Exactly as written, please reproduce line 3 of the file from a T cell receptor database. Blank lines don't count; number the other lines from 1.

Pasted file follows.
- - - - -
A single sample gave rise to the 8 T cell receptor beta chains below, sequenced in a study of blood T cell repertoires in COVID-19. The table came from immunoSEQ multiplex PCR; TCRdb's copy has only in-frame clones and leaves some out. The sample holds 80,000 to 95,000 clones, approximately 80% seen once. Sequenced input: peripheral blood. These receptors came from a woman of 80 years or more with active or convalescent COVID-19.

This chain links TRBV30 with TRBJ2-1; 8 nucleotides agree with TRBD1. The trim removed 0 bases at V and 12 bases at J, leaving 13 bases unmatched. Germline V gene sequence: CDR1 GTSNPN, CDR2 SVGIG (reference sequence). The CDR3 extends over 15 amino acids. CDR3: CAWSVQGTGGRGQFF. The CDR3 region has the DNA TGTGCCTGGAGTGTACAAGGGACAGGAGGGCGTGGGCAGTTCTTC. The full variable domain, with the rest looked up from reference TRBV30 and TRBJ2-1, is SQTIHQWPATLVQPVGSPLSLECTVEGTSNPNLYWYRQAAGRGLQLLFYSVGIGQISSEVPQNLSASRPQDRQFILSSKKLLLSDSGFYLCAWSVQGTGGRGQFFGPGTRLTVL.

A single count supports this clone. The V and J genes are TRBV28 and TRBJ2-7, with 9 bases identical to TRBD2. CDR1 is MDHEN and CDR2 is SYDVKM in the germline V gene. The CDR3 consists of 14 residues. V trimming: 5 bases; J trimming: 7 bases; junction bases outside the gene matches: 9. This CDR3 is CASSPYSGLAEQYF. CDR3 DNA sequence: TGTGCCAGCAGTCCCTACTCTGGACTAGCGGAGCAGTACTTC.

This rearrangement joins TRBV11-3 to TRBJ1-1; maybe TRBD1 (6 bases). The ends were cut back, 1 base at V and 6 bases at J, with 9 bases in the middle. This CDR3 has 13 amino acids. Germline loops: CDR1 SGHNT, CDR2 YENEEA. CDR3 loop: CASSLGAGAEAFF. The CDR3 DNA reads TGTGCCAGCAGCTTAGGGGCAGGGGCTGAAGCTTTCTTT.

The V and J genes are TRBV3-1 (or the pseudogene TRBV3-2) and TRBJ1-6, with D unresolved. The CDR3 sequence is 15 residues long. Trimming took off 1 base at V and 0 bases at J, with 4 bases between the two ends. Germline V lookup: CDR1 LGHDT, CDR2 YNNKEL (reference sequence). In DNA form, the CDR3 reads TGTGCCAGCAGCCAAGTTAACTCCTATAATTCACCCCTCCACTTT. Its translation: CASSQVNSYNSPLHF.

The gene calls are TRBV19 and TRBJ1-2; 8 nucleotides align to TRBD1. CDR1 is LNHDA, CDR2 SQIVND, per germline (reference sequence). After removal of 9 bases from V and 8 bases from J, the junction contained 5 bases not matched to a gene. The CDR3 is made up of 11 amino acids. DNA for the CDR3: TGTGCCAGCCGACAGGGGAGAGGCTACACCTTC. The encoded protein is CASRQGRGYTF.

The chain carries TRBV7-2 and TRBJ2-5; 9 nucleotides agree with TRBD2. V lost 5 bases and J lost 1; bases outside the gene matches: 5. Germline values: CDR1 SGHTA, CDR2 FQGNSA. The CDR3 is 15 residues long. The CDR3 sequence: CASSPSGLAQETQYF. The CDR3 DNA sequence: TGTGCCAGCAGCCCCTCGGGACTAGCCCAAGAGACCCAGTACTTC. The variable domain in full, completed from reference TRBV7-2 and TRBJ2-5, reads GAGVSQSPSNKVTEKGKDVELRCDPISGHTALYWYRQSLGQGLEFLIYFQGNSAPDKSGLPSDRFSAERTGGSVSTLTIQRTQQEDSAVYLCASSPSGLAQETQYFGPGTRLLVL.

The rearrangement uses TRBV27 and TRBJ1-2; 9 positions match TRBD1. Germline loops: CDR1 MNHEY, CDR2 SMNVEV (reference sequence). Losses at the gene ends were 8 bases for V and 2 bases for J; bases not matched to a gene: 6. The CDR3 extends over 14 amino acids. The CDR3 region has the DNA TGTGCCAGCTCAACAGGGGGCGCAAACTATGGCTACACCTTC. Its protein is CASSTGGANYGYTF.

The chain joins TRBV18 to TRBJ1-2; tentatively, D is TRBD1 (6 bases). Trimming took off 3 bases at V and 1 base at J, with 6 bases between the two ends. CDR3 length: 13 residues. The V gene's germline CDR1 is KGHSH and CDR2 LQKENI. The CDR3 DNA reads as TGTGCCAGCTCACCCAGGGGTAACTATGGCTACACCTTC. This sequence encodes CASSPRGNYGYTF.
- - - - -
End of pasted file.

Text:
A single count supports this clone. The V and J genes are TRBV28 and TRBJ2-7, with 9 bases identical to TRBD2. CDR1 is MDHEN and CDR2 is SYDVKM in the germline V gene. The CDR3 consists of 14 residues. V trimming: 5 bases; J trimming: 7 bases; junction bases outside the gene matches: 9. This CDR3 is CASSPYSGLAEQYF. CDR3 DNA sequence: TGTGCCAGCAGTCCCTACTCTGGACTAGCGGAGCAGTACTTC.